Many major tobacco companies are buying up independent e-cigarette brands, while some are developing their own electronic products, prompted by fears that they will miss out on profits if the technology really takes off internationally.
Just two months ago, tobacco giant Philip Morris International - which produces Marlboro cigarettes - took over Nicolites, while Japan Tobacco also bought out one of the UK's most recognisable e-cigarette brands, E-lites. British American Tobacco (BAT) has created its own electronic product, Vype, which sits alongside Reynolds American's Vuse and Imperial Tobacco's Puritane.
However, the Electronic Cigarette Industry Trade Association (ECITA) claims their reputation is suffering because of "historic distrust".
Tom Pruen, ECITA's chief scientific officer, said: "The vast majority of the industry is not anything to do with the tobacco industry. They're fairly late entering into our market. They've identified that there's a threat to tobacco sales. Obviously, there's a historic distrust of the tobacco industry and now we are being tarred with the industry's brush."
A number of firms moving into the electronic market have been accused of "wooing" politicians. BAT has close ties to Tory MP and former chancellor Ken Clarke who was paid more than £1 million in his 10 years working for the firm. The politician received free trips while he was a senior minister and was invited to the British Grand Prix by Formula 1 sponsor Philip Morris International while it was fighting plans to ban tobacco advertising in the sport.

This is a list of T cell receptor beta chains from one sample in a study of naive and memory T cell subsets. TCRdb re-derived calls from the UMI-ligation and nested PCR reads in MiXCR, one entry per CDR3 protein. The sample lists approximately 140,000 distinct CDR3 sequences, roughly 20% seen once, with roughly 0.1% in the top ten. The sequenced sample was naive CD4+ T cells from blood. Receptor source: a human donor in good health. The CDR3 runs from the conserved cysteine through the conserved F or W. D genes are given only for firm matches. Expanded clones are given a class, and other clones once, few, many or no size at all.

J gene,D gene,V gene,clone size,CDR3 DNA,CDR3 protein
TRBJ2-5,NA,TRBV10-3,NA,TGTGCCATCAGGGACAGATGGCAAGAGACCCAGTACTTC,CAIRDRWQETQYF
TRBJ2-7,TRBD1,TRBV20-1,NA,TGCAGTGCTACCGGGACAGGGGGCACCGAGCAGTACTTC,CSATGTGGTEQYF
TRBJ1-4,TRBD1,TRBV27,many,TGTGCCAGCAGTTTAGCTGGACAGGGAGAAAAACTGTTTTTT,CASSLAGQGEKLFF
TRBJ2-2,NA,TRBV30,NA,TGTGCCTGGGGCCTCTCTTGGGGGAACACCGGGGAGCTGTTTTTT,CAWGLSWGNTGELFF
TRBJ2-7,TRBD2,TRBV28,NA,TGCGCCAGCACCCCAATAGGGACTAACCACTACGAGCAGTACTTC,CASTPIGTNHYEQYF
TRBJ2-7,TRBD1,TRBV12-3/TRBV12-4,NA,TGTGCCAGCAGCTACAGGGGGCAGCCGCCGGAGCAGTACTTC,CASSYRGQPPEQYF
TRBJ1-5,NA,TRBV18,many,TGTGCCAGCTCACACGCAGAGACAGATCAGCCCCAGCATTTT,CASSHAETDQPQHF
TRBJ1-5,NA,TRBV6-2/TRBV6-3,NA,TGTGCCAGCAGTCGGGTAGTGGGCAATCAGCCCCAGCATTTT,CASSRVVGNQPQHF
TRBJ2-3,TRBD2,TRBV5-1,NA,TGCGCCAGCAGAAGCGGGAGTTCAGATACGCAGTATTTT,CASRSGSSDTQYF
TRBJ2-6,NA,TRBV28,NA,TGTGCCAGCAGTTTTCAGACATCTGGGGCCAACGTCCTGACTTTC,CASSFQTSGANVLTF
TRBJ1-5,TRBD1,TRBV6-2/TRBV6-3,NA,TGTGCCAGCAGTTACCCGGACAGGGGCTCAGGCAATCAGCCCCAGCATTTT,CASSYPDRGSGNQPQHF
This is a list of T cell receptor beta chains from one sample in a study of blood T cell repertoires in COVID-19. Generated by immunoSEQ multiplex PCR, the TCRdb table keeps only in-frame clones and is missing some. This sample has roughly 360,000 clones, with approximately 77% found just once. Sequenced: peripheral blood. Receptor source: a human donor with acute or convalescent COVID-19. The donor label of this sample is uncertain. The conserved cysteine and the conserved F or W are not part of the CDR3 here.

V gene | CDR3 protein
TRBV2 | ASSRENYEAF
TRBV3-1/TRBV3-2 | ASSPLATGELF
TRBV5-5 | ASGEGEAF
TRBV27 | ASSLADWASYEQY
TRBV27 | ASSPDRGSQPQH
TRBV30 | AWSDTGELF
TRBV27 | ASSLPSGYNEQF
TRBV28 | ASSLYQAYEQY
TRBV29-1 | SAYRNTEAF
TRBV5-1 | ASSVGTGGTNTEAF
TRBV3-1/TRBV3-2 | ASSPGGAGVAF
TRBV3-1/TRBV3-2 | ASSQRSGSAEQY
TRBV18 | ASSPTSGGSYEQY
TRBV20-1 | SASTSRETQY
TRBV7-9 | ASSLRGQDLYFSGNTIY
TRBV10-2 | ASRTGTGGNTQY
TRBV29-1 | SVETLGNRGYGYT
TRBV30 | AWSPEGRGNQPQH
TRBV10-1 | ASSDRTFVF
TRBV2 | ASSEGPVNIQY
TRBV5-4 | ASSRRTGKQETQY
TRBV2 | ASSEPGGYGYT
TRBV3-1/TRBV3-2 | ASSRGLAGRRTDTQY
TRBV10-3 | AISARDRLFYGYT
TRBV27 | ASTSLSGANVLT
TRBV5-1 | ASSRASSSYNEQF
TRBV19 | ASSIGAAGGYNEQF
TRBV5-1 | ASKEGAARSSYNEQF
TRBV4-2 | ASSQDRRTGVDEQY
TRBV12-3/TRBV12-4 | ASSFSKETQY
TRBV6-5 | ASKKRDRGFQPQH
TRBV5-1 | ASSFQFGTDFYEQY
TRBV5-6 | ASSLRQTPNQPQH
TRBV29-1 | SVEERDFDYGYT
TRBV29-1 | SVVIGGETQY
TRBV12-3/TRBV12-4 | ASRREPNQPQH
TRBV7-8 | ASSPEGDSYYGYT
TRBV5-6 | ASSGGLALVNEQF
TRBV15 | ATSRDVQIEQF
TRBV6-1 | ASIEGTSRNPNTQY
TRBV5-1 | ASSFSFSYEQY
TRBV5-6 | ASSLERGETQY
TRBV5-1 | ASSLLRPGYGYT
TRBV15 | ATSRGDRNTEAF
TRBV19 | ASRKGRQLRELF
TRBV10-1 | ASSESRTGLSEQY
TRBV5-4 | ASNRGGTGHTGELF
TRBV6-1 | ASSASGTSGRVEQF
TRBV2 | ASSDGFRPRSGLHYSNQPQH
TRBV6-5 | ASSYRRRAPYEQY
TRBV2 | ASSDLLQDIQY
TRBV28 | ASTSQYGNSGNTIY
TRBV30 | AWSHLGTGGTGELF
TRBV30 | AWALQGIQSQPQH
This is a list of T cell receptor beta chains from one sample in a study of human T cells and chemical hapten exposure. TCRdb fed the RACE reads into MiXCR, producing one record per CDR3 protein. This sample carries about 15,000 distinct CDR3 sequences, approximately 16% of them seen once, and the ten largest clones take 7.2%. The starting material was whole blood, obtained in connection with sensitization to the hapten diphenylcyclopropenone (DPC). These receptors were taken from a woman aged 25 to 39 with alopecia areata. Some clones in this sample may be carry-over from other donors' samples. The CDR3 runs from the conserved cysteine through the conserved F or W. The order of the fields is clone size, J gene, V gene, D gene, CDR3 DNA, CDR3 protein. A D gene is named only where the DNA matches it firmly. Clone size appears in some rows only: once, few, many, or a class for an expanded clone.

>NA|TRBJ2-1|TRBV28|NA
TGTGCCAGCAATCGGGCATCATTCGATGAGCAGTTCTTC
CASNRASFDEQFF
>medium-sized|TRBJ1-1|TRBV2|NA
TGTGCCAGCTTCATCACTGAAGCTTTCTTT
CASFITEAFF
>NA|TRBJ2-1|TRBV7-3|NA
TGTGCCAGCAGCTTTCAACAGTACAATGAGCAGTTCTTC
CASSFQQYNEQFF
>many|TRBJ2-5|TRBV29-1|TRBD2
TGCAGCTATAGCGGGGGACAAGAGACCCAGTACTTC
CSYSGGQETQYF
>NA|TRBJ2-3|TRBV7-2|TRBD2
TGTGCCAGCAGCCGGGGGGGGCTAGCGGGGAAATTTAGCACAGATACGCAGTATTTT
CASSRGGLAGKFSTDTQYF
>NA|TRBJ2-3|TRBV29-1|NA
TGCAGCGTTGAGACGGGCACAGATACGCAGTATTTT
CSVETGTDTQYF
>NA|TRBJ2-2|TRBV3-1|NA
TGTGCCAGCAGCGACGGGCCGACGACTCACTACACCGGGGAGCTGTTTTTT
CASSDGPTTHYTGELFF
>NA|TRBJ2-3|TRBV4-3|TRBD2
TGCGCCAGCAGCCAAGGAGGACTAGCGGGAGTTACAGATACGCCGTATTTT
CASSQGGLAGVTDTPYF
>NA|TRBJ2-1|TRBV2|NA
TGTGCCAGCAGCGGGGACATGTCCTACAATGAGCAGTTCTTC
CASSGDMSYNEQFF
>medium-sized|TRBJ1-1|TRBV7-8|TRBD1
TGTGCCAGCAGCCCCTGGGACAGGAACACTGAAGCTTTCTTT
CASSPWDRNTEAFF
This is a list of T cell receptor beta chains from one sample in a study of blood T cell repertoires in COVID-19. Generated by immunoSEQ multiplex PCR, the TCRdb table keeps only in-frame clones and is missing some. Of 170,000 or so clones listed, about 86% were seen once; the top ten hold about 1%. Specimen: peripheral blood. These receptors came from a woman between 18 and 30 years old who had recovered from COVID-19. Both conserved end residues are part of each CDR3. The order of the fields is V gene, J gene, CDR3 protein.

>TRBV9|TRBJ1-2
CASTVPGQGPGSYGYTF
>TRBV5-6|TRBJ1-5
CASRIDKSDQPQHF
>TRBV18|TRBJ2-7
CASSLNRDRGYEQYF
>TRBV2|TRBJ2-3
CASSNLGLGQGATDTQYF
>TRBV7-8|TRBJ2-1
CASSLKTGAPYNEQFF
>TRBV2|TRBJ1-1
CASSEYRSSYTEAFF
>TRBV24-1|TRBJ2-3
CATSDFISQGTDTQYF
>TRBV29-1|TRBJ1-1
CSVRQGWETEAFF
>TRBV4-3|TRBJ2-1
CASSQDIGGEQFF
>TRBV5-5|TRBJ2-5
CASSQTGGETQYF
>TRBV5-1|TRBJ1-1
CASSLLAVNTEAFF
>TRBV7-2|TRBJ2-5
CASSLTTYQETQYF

Japan Tobacco gave 12 Conservative MPs Chelsea Flower Show tickets costing up to £1132 each. The politicians opposed a successful ban on smoking in family cars. Independent firm Pillbox38, which makes Totally Wicked e-cigarettes, donated £25,000 to Ukip in May last year. Party leader Nigel Farage then appeared in a video promoting "remarkable" e-cigarettes.
Sheila Duffy, chief executive of health charity ASH Scotland, added there were concerns over the growing involvement of tobacco companies in the market owing to their "history of prioritising profits over people".